The credit spread puzzle
Why are spreads on corporate bonds much wider than would be implied by expected losses from default? Previous explanations of this puzzle have assumed that investors can diversify away the risk that actual losses in a corporate bond portfolio will exceed expected losses. However, the skewness in the distribution of corporate bond returns implies that achieving such diversification will require an extraordinarily large portfolio. We present evidence from the market for collateralised debt obligations suggesting that such large portfolios are unattainable. Hence, investors always face the risk that actual losses will exceed expectations. Credit spreads are so wide because they compensate investors for such risk.
Volume (Year): (2003)
Issue (Month): (December)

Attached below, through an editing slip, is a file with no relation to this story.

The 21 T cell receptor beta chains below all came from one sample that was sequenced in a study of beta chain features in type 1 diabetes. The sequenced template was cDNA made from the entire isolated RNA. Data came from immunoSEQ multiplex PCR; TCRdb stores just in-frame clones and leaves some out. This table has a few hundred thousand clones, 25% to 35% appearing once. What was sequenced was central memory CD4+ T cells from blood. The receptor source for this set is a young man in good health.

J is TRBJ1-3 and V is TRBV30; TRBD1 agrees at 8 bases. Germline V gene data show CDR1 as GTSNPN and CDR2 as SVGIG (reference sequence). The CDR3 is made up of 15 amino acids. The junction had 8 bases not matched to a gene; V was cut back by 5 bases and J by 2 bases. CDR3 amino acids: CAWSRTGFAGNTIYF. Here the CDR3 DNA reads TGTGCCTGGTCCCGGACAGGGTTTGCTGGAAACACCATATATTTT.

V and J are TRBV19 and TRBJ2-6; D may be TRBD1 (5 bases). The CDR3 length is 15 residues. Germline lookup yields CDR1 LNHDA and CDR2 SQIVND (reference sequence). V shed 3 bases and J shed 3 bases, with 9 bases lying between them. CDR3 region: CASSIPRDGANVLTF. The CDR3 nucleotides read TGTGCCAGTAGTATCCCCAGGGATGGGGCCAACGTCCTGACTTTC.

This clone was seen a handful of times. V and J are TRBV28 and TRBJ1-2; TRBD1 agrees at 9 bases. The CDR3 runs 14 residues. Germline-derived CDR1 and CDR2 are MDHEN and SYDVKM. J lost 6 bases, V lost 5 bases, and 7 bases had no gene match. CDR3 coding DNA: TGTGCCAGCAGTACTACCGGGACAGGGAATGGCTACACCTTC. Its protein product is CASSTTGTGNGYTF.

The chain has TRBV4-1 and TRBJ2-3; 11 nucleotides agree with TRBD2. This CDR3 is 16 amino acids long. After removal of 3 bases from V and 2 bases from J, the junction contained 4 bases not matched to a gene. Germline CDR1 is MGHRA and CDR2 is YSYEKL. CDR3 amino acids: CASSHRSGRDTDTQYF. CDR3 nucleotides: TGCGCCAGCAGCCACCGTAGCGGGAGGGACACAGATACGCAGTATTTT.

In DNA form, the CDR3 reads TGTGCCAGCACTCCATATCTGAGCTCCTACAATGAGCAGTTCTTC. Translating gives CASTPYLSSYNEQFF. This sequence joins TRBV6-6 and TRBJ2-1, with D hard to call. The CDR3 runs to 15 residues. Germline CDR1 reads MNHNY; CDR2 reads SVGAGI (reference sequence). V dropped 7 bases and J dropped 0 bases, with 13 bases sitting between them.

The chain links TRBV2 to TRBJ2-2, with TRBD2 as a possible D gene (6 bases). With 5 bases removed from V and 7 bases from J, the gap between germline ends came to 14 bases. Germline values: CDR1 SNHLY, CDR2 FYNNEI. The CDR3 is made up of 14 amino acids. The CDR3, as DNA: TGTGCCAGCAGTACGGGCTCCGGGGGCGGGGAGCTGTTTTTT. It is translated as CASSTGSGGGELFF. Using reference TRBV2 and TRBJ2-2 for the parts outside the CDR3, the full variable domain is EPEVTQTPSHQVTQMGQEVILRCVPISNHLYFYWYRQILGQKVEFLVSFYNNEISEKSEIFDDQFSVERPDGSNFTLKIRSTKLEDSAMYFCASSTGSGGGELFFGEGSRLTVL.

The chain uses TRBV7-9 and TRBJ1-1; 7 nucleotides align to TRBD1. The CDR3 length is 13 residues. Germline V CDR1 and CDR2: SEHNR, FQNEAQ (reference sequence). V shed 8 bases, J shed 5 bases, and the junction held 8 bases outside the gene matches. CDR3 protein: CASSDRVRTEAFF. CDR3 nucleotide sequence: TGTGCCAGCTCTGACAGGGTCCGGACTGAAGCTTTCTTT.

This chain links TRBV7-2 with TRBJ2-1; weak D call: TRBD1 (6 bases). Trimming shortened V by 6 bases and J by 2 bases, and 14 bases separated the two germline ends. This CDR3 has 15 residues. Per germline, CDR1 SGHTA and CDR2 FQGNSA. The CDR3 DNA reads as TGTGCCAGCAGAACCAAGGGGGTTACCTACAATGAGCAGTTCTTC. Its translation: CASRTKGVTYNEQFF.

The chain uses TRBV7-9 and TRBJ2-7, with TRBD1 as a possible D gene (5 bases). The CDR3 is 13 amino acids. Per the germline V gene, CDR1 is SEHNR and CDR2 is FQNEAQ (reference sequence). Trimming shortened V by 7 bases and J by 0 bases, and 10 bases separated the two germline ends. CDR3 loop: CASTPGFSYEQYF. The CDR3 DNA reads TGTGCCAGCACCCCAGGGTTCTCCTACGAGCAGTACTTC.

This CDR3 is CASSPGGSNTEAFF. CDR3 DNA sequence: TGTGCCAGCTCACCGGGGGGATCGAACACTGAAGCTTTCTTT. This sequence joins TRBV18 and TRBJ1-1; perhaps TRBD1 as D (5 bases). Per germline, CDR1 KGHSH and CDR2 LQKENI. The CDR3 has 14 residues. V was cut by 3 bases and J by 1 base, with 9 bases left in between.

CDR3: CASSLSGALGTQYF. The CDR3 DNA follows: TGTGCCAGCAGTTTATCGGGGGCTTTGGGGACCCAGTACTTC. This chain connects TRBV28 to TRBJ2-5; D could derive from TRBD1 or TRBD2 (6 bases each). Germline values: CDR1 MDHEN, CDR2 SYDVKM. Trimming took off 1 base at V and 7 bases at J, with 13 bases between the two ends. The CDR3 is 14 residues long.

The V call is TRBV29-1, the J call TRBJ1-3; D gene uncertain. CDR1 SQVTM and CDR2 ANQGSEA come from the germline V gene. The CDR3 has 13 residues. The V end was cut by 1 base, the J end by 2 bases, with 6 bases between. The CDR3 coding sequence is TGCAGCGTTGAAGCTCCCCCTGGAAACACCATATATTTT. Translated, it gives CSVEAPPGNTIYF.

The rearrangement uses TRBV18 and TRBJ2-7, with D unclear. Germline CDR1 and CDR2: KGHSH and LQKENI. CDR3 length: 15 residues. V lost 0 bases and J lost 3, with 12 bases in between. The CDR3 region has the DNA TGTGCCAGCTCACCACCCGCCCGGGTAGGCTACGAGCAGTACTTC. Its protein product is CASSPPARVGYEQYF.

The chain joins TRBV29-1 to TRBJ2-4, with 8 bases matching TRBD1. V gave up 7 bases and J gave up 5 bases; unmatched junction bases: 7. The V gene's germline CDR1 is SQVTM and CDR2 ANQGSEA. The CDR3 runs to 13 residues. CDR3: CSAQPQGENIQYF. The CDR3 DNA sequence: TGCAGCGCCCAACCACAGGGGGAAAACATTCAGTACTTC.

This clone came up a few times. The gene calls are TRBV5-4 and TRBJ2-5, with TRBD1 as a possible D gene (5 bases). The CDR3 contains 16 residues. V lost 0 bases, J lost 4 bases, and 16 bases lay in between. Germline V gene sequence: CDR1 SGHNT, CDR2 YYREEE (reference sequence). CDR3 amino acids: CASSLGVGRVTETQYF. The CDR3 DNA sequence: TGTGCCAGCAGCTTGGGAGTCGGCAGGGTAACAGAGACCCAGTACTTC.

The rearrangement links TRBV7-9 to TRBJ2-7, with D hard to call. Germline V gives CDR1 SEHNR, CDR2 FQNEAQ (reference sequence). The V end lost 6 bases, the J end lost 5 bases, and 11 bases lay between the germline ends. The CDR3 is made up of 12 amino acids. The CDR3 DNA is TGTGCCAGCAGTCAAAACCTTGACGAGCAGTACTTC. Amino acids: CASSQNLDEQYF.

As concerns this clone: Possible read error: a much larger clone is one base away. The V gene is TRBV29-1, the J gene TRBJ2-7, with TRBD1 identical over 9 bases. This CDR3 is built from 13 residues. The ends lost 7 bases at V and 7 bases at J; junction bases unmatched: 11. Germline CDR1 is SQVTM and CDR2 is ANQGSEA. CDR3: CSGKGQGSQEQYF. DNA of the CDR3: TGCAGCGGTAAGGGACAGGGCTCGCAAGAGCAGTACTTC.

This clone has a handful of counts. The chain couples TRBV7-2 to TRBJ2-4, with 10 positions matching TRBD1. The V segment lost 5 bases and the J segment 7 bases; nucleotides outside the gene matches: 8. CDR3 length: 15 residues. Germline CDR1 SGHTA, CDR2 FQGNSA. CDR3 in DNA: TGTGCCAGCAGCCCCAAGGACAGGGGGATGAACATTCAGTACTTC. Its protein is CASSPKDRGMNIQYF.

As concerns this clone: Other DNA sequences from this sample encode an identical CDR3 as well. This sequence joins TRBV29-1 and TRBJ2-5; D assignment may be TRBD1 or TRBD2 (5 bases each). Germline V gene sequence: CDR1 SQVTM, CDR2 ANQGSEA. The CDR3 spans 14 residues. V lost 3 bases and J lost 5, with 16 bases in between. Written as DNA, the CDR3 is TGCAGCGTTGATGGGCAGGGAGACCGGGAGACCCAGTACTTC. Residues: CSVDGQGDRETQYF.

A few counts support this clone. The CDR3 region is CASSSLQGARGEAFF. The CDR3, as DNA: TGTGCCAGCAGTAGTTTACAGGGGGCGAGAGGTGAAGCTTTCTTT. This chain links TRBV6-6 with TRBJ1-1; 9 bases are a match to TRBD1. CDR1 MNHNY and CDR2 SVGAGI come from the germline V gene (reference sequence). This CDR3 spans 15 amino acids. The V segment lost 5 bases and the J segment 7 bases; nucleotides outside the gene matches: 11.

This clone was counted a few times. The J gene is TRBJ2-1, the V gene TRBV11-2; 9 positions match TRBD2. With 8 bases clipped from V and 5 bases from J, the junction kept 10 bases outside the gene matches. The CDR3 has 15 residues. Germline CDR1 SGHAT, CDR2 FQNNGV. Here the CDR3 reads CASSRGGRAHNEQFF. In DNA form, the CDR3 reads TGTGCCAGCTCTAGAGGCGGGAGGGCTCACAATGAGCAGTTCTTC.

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References listed on IDEAS
Please report citation or reference errors to , or , if you are the registered author of the cited work, log in to your RePEc Author Service profile, click on "citations" and make appropriate adjustments.:
- Pamela Nickell & William Perraudin & Simone Varotto, 2001.
"Stability of ratings transitions,"
Bank of England working papers
133, Bank of England.
- Edwin J. Elton, 2001. "Explaining the Rate Spread on Corporate Bonds," Journal of Finance, American Finance Association, vol. 56(1), pages 247-277, 02.
- Paul Schultz, 2001. "Corporate Bond Trading Costs: A Peek Behind the Curtain," Journal of Finance, American Finance Association, vol. 56(2), pages 677-698, 04.
- Fama, Eugene F. & French, Kenneth R., 1993. "Common risk factors in the returns on stocks and bonds," Journal of Financial Economics, Elsevier, vol. 33(1), pages 3-56, February.
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